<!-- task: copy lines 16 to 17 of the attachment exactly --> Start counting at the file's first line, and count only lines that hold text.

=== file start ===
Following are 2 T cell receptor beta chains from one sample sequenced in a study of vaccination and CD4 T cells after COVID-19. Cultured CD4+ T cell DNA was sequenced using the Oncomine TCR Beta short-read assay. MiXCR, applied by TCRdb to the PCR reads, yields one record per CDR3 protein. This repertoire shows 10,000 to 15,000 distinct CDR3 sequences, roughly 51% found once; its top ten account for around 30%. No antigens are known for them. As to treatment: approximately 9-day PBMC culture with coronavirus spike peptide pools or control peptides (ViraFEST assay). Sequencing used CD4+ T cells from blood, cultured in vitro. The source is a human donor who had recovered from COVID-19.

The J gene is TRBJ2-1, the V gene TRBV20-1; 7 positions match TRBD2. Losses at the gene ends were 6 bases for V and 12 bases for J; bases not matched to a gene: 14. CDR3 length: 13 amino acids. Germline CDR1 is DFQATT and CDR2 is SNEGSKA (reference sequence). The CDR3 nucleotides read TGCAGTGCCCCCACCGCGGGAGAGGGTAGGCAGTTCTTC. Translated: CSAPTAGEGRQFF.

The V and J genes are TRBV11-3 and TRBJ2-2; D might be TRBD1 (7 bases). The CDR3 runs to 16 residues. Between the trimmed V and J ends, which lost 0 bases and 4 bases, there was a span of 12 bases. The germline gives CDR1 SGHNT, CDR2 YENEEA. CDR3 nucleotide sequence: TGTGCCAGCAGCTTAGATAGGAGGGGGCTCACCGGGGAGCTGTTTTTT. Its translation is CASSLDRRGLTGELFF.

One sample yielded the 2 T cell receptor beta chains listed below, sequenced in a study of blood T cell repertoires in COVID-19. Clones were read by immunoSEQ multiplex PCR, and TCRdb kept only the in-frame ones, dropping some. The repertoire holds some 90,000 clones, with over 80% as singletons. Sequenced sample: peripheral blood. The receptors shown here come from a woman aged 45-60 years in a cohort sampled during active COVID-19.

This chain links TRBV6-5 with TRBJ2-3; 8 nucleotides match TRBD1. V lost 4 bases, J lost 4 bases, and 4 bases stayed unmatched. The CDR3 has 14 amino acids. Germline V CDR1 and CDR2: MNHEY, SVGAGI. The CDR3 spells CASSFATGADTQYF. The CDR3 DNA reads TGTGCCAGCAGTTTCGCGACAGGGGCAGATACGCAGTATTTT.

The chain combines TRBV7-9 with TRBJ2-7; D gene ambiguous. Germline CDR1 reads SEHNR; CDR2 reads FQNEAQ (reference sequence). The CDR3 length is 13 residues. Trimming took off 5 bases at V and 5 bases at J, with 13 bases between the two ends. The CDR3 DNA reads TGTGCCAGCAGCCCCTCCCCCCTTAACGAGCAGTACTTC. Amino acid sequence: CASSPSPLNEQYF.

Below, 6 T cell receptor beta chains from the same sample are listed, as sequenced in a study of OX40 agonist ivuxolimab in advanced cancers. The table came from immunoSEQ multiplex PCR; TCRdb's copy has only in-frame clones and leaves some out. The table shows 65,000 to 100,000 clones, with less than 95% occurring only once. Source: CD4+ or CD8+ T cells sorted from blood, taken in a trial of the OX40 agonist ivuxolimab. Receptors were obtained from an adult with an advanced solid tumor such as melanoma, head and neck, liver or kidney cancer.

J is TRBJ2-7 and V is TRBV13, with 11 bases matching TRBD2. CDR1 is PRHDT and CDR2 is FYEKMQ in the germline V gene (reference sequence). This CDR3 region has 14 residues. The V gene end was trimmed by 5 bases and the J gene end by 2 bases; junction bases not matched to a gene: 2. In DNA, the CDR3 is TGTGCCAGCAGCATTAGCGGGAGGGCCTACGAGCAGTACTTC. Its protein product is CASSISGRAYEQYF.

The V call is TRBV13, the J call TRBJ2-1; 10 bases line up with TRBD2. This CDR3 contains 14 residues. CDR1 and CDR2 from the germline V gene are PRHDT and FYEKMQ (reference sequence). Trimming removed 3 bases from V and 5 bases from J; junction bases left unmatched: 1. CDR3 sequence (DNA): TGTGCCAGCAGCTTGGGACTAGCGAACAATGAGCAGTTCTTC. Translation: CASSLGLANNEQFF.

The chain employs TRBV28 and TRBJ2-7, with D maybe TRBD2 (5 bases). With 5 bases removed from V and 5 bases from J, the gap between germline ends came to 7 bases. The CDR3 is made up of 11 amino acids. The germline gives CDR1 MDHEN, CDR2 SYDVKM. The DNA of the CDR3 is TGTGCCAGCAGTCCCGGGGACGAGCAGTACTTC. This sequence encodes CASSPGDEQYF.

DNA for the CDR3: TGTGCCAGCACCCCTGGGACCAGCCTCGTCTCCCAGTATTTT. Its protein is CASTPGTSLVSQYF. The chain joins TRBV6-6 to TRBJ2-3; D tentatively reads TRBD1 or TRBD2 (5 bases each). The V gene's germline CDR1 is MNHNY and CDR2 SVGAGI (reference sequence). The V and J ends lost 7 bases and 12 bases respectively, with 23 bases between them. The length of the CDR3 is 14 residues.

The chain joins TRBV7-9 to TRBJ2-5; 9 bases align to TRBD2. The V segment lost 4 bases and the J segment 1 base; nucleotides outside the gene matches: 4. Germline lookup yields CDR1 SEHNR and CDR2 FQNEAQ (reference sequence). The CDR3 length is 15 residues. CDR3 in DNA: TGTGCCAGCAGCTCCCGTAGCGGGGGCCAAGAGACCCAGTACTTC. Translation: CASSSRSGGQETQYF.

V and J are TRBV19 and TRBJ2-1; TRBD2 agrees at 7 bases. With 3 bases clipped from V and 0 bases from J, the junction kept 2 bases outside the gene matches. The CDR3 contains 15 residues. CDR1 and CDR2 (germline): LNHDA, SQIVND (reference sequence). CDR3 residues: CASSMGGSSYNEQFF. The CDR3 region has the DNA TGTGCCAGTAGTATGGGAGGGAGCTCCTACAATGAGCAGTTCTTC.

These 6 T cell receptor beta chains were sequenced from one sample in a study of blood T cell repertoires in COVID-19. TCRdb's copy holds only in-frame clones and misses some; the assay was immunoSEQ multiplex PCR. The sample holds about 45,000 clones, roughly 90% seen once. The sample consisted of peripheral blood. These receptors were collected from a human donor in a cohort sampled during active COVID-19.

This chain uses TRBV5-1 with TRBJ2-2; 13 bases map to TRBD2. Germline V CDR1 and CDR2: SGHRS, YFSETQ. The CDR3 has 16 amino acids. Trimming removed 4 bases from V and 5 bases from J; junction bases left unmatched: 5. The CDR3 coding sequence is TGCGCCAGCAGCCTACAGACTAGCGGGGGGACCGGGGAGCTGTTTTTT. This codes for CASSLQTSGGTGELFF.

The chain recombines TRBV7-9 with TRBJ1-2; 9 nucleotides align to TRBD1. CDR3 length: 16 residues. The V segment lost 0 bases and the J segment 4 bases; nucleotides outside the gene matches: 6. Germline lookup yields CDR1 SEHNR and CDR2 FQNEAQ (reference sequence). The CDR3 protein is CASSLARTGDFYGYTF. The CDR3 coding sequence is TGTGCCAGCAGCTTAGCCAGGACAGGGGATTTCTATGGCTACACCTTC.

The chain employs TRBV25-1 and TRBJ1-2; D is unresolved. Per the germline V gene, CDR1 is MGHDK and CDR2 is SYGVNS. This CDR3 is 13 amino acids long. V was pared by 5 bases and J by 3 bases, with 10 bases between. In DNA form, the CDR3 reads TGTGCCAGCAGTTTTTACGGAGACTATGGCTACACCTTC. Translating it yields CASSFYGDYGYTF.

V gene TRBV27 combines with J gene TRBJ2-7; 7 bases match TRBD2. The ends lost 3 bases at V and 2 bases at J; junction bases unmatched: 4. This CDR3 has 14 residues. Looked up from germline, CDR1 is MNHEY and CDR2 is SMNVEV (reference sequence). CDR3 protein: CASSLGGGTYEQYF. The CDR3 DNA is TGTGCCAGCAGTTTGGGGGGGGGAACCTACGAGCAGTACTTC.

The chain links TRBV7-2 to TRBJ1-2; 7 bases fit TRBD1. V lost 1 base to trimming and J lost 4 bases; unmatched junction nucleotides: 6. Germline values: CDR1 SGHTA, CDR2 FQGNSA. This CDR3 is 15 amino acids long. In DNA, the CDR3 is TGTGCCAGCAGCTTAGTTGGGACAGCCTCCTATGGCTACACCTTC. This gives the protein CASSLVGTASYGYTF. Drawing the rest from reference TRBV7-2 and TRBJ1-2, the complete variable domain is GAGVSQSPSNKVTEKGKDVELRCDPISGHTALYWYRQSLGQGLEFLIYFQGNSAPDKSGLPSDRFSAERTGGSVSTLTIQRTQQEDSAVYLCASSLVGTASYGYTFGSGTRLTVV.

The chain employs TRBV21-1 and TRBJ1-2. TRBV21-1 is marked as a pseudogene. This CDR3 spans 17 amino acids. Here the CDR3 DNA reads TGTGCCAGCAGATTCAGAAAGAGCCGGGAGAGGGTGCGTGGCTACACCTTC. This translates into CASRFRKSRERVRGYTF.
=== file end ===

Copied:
The chain recombines TRBV7-9 with TRBJ1-2; 9 nucleotides align to TRBD1. CDR3 length: 16 residues. The V segment lost 0 bases and the J segment 4 bases; nucleotides outside the gene matches: 6. Germline lookup yields CDR1 SEHNR and CDR2 FQNEAQ (reference sequence). The CDR3 protein is CASSLARTGDFYGYTF. The CDR3 coding sequence is TGTGCCAGCAGCTTAGCCAGGACAGGGGATTTCTATGGCTACACCTTC.

The chain employs TRBV25-1 and TRBJ1-2; D is unresolved. Per the germline V gene, CDR1 is MGHDK and CDR2 is SYGVNS. This CDR3 is 13 amino acids long. V was pared by 5 bases and J by 3 bases, with 10 bases between. In DNA form, the CDR3 reads TGTGCCAGCAGTTTTTACGGAGACTATGGCTACACCTTC. Translating it yields CASSFYGDYGYTF.